Salone News

Sierra Leone: Hallowell is JHR Country Director

19 April 2007 at 18:06 | 467 views

By Alicia Filipowich.

With the aim of creating change without creating dependency, Journalists for Human Rights’ (JHR) expansion in Sierra Leone is now a reality.

Late last year, JHR was awarded funding for the frist two years of its five-year program by the United Nations Democracy Fund (UNDEF). The program began April 1.

The Sierra Leonean program will be similar to JHR’s inaugural project in Ghana, which will be ending next year in accordance with JHR’s sustainability mandate.The chief difference, said Nikki Whaites, JHR’s International Programs Director, will be the implementation of monthly training workshops in Freetown instead of smaller, formal workshops across the country. This is a reflection of the smaller and closer-knit Sierra Leonean media community.

Whaites is currently in Freetown, the county’s capital, setting up a new office in downtown Freetown, hiring a country director and making arrangements for the five journalism trainers who will arrive in mid-June.

“With information from our past trainers as well as the hope and enthusiasm of the people of this emerging democracy, it’s an excellent time to begin the program,” said Whaites.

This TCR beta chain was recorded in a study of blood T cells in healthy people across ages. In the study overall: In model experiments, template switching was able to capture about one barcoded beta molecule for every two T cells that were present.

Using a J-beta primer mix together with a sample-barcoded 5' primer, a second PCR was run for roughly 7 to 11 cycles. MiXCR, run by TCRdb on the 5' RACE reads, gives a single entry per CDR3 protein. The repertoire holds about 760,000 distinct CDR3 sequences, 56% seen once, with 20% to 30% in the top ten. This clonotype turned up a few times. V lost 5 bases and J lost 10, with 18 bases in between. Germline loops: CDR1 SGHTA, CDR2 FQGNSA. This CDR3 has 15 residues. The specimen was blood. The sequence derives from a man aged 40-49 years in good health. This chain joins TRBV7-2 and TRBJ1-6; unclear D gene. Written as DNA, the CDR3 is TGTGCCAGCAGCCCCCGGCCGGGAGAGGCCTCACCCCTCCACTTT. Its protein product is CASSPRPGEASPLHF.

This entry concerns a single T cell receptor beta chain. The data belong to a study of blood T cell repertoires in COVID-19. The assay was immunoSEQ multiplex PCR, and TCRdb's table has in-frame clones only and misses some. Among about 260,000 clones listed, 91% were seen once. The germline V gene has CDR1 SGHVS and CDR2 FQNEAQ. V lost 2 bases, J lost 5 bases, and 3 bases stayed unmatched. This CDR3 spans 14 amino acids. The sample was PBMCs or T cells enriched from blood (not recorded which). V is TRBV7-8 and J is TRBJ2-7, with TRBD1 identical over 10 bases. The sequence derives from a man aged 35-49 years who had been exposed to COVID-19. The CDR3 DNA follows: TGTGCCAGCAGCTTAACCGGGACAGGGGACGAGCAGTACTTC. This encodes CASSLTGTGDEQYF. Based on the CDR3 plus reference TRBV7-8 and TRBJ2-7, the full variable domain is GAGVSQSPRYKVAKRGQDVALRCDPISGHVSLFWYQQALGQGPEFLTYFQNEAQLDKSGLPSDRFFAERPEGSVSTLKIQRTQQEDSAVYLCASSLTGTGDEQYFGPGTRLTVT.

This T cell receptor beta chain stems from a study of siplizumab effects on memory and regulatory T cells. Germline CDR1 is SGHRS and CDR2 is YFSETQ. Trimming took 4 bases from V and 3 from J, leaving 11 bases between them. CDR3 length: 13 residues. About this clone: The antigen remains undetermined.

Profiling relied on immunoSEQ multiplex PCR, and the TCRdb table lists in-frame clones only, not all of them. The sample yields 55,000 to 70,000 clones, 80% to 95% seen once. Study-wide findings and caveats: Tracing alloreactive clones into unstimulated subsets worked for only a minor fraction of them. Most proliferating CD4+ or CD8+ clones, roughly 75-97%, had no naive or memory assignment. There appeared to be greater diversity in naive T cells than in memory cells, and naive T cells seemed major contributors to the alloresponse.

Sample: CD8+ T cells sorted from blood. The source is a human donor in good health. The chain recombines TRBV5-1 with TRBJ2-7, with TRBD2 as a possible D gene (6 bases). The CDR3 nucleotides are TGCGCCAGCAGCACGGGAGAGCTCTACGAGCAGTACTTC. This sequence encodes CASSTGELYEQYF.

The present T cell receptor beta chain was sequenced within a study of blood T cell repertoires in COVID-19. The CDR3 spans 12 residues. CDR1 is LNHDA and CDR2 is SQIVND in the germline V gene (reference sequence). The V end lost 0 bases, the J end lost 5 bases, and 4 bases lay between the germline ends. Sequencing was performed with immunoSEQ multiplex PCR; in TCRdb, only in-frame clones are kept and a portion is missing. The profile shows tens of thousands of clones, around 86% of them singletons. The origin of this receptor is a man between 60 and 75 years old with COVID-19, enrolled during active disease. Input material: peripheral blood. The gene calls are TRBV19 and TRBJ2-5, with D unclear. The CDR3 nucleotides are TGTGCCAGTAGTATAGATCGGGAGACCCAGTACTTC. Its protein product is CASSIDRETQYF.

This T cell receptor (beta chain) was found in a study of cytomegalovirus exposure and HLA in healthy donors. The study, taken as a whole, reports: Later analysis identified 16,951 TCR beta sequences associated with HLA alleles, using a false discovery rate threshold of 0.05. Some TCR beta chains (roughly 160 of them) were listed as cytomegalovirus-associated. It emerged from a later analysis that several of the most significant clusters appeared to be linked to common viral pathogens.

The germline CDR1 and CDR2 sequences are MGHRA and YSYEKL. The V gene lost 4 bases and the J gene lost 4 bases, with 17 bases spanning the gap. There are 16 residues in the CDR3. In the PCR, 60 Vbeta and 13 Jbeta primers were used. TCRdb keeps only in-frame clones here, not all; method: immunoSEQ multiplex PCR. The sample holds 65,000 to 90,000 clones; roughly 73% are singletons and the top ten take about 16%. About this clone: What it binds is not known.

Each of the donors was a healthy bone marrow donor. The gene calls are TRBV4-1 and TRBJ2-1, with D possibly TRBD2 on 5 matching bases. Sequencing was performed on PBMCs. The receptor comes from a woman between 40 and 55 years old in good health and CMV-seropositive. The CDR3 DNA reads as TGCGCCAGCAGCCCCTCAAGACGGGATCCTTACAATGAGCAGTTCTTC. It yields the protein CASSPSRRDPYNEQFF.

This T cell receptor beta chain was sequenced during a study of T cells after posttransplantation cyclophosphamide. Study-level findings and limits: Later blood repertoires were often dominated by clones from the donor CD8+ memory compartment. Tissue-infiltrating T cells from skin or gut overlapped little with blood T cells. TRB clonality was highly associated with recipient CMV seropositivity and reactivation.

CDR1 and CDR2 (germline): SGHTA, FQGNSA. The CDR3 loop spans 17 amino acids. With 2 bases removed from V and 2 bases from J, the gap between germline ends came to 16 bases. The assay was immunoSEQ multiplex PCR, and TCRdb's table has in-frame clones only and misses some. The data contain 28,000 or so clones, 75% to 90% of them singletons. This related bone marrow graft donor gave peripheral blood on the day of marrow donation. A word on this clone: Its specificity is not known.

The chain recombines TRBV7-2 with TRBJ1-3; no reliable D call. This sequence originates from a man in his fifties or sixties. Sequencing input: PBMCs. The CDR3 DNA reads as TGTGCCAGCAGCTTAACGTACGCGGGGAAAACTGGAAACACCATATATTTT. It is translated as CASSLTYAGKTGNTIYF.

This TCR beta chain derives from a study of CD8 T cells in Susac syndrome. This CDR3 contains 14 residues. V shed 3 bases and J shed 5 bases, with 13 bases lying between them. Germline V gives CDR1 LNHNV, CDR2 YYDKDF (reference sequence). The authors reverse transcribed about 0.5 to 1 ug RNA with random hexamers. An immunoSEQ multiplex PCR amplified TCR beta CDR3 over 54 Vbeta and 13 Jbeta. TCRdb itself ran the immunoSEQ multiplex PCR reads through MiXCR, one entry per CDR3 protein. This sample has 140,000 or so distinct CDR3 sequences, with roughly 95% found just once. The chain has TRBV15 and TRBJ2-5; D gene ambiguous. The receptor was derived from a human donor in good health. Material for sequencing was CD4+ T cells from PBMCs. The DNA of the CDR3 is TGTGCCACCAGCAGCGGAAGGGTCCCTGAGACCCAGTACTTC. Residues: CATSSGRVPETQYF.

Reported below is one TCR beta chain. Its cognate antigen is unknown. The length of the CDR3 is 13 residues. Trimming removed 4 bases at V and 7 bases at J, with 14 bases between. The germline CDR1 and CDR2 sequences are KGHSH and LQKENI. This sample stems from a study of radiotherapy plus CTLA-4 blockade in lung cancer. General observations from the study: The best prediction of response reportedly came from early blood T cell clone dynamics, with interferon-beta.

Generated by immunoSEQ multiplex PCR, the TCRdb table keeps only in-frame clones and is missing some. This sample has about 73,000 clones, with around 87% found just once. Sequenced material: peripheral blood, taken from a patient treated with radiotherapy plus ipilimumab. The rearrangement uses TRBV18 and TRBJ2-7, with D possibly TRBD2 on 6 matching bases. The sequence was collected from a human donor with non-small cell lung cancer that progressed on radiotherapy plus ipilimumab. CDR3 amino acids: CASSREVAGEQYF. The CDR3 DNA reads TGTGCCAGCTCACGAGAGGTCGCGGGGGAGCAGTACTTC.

JHR has been operating in the country for 18 months. JHR’s two journalism trainers in Freetown and Kenema were working with local journalists and assessing the local media situation.

Ben Peterson, JHR’s Co-Founder and Executive Director, sees this move as the first phase of an expansion across Africa for the organization.

“It’s fantastic,” said Peterson. “It proves that JHR’s programs are successful.”

JHR’s journalism trainers will work in print, radio and television newsrooms as well as with NGOs. JHR’s partners include the Network Movement for Justice and Development and Eastern Radio in Kenema.

The new country director is Elvis Hallowell(photo), a Sierra Leonean.

"Elvis is a wonderful addition to the JHR team. He has an amazing passion for human rights and journalism and I’m excited to have him heading up our work in Sierra Leone," said Whaites.

The expert trainer for the program is Kim Brunhuber and the four journalism trainers are Jennifer Hallett, Nam Kiwanuka, Danny Glenwright and Rob McKee. The latter two have worked for JHR in Namibia and with Eastern Radio in Kenema. The trainers will be in Sierra Leone for eight months.

Undoubtedly, there will be challenges, said Whaites, the least of which is getting people to see past the Sierra Leone that was romanticized in the movie Blood Diamonds.

“It’s a post conflict environment,” she said, “with the associated lack of infrastructure, minimal resources at local media outlets and a very low pay rate for journalists. They are paid next to nothing,” said Whaites. The presidential and parliamentary elections in summer 2007 will add an additional challenge for the trainers.

Despite all this, seeing local human rights awareness continue to slowly blossom will be reward enough for Whaites.

“Sierra Leone and its people have suffered a lot over the past 16 years. I look forward to seeing the changes that I hope our programs will make in their lives.”

Source: JHR newsletter.